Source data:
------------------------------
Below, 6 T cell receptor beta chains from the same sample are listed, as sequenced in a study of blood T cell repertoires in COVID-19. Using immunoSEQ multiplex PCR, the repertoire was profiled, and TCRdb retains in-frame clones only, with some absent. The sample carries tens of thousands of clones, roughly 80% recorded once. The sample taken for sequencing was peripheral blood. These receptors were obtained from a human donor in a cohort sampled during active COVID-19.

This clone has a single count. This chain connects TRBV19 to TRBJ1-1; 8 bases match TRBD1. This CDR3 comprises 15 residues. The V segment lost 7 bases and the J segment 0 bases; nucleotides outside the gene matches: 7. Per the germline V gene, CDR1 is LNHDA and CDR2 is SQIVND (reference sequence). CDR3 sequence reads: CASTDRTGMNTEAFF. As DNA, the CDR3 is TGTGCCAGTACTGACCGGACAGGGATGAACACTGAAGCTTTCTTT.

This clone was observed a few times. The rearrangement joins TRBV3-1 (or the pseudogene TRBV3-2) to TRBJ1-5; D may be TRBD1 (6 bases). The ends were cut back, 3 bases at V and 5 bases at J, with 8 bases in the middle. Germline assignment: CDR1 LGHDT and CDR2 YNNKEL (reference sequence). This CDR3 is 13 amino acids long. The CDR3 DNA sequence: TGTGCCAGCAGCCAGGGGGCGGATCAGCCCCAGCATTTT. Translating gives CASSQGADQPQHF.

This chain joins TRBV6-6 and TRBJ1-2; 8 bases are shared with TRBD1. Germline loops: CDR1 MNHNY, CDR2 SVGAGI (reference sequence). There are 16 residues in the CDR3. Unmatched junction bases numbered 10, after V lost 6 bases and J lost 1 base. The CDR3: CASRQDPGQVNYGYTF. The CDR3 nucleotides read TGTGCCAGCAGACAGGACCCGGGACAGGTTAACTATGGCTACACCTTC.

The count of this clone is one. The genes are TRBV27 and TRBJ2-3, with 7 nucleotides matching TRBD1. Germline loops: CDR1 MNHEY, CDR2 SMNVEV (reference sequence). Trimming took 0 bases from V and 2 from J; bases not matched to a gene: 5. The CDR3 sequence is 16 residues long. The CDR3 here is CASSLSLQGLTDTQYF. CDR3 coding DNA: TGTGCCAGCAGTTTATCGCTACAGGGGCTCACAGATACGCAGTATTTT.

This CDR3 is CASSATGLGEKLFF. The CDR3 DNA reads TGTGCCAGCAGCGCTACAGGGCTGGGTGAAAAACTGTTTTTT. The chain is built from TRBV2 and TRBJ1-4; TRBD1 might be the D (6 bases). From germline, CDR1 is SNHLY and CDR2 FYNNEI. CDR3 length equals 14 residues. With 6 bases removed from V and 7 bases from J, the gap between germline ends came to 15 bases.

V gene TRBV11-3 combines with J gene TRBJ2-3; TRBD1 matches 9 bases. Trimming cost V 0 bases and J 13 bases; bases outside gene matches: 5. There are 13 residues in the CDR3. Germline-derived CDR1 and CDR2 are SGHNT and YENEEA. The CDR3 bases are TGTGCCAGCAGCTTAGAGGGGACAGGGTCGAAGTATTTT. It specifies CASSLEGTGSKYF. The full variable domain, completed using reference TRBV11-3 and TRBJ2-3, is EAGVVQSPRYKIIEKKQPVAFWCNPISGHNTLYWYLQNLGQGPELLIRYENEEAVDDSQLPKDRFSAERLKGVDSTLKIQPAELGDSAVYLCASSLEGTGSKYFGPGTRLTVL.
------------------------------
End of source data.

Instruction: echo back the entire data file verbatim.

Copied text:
Below, 6 T cell receptor beta chains from the same sample are listed, as sequenced in a study of blood T cell repertoires in COVID-19. Using immunoSEQ multiplex PCR, the repertoire was profiled, and TCRdb retains in-frame clones only, with some absent. The sample carries tens of thousands of clones, roughly 80% recorded once. The sample taken for sequencing was peripheral blood. These receptors were obtained from a human donor in a cohort sampled during active COVID-19.

This clone has a single count. This chain connects TRBV19 to TRBJ1-1; 8 bases match TRBD1. This CDR3 comprises 15 residues. The V segment lost 7 bases and the J segment 0 bases; nucleotides outside the gene matches: 7. Per the germline V gene, CDR1 is LNHDA and CDR2 is SQIVND (reference sequence). CDR3 sequence reads: CASTDRTGMNTEAFF. As DNA, the CDR3 is TGTGCCAGTACTGACCGGACAGGGATGAACACTGAAGCTTTCTTT.

This clone was observed a few times. The rearrangement joins TRBV3-1 (or the pseudogene TRBV3-2) to TRBJ1-5; D may be TRBD1 (6 bases). The ends were cut back, 3 bases at V and 5 bases at J, with 8 bases in the middle. Germline assignment: CDR1 LGHDT and CDR2 YNNKEL (reference sequence). This CDR3 is 13 amino acids long. The CDR3 DNA sequence: TGTGCCAGCAGCCAGGGGGCGGATCAGCCCCAGCATTTT. Translating gives CASSQGADQPQHF.

This chain joins TRBV6-6 and TRBJ1-2; 8 bases are shared with TRBD1. Germline loops: CDR1 MNHNY, CDR2 SVGAGI (reference sequence). There are 16 residues in the CDR3. Unmatched junction bases numbered 10, after V lost 6 bases and J lost 1 base. The CDR3: CASRQDPGQVNYGYTF. The CDR3 nucleotides read TGTGCCAGCAGACAGGACCCGGGACAGGTTAACTATGGCTACACCTTC.

The count of this clone is one. The genes are TRBV27 and TRBJ2-3, with 7 nucleotides matching TRBD1. Germline loops: CDR1 MNHEY, CDR2 SMNVEV (reference sequence). Trimming took 0 bases from V and 2 from J; bases not matched to a gene: 5. The CDR3 sequence is 16 residues long. The CDR3 here is CASSLSLQGLTDTQYF. CDR3 coding DNA: TGTGCCAGCAGTTTATCGCTACAGGGGCTCACAGATACGCAGTATTTT.

This CDR3 is CASSATGLGEKLFF. The CDR3 DNA reads TGTGCCAGCAGCGCTACAGGGCTGGGTGAAAAACTGTTTTTT. The chain is built from TRBV2 and TRBJ1-4; TRBD1 might be the D (6 bases). From germline, CDR1 is SNHLY and CDR2 FYNNEI. CDR3 length equals 14 residues. With 6 bases removed from V and 7 bases from J, the gap between germline ends came to 15 bases.

V gene TRBV11-3 combines with J gene TRBJ2-3; TRBD1 matches 9 bases. Trimming cost V 0 bases and J 13 bases; bases outside gene matches: 5. There are 13 residues in the CDR3. Germline-derived CDR1 and CDR2 are SGHNT and YENEEA. The CDR3 bases are TGTGCCAGCAGCTTAGAGGGGACAGGGTCGAAGTATTTT. It specifies CASSLEGTGSKYF. The full variable domain, completed using reference TRBV11-3 and TRBJ2-3, is EAGVVQSPRYKIIEKKQPVAFWCNPISGHNTLYWYLQNLGQGPELLIRYENEEAVDDSQLPKDRFSAERLKGVDSTLKIQPAELGDSAVYLCASSLEGTGSKYFGPGTRLTVL.